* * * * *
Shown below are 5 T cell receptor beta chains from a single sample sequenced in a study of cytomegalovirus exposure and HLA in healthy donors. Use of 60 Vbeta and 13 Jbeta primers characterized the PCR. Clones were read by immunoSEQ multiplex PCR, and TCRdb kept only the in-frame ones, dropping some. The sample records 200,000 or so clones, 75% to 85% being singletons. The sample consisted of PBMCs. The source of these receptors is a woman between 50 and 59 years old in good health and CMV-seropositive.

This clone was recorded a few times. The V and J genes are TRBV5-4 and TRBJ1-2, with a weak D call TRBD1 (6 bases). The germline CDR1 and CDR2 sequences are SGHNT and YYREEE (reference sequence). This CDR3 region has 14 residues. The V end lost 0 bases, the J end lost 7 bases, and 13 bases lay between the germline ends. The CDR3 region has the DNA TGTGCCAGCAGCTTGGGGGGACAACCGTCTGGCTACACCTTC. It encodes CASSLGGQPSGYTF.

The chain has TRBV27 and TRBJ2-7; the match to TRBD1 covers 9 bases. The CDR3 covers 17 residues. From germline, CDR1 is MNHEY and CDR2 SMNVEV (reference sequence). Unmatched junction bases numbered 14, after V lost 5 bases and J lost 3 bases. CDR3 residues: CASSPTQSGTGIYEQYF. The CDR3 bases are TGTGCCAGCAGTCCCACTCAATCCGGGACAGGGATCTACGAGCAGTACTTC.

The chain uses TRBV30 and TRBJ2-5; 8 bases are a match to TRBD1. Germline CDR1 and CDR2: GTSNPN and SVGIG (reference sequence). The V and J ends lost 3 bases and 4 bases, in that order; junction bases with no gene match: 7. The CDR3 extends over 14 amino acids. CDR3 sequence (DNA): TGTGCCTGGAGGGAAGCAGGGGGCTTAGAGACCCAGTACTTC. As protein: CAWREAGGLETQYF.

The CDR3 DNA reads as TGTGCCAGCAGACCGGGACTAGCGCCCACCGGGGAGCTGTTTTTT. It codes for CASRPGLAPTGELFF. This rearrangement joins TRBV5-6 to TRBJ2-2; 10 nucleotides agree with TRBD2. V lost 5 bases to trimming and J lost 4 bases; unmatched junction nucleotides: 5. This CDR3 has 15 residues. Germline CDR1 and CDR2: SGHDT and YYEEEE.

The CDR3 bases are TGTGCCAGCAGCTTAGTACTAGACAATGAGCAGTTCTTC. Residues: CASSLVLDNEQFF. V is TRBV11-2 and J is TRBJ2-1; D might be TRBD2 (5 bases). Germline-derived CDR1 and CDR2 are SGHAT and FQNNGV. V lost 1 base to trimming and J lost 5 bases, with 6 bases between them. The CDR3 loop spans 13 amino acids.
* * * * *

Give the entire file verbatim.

Shown below are 5 T cell receptor beta chains from a single sample sequenced in a study of cytomegalovirus exposure and HLA in healthy donors. Use of 60 Vbeta and 13 Jbeta primers characterized the PCR. Clones were read by immunoSEQ multiplex PCR, and TCRdb kept only the in-frame ones, dropping some. The sample records 200,000 or so clones, 75% to 85% being singletons. The sample consisted of PBMCs. The source of these receptors is a woman between 50 and 59 years old in good health and CMV-seropositive.

This clone was recorded a few times. The V and J genes are TRBV5-4 and TRBJ1-2, with a weak D call TRBD1 (6 bases). The germline CDR1 and CDR2 sequences are SGHNT and YYREEE (reference sequence). This CDR3 region has 14 residues. The V end lost 0 bases, the J end lost 7 bases, and 13 bases lay between the germline ends. The CDR3 region has the DNA TGTGCCAGCAGCTTGGGGGGACAACCGTCTGGCTACACCTTC. It encodes CASSLGGQPSGYTF.

The chain has TRBV27 and TRBJ2-7; the match to TRBD1 covers 9 bases. The CDR3 covers 17 residues. From germline, CDR1 is MNHEY and CDR2 SMNVEV (reference sequence). Unmatched junction bases numbered 14, after V lost 5 bases and J lost 3 bases. CDR3 residues: CASSPTQSGTGIYEQYF. The CDR3 bases are TGTGCCAGCAGTCCCACTCAATCCGGGACAGGGATCTACGAGCAGTACTTC.

The chain uses TRBV30 and TRBJ2-5; 8 bases are a match to TRBD1. Germline CDR1 and CDR2: GTSNPN and SVGIG (reference sequence). The V and J ends lost 3 bases and 4 bases, in that order; junction bases with no gene match: 7. The CDR3 extends over 14 amino acids. CDR3 sequence (DNA): TGTGCCTGGAGGGAAGCAGGGGGCTTAGAGACCCAGTACTTC. As protein: CAWREAGGLETQYF.

The CDR3 DNA reads as TGTGCCAGCAGACCGGGACTAGCGCCCACCGGGGAGCTGTTTTTT. It codes for CASRPGLAPTGELFF. This rearrangement joins TRBV5-6 to TRBJ2-2; 10 nucleotides agree with TRBD2. V lost 5 bases to trimming and J lost 4 bases; unmatched junction nucleotides: 5. This CDR3 has 15 residues. Germline CDR1 and CDR2: SGHDT and YYEEEE.

The CDR3 bases are TGTGCCAGCAGCTTAGTACTAGACAATGAGCAGTTCTTC. Residues: CASSLVLDNEQFF. V is TRBV11-2 and J is TRBJ2-1; D might be TRBD2 (5 bases). Germline-derived CDR1 and CDR2 are SGHAT and FQNNGV. V lost 1 base to trimming and J lost 5 bases, with 6 bases between them. The CDR3 loop spans 13 amino acids.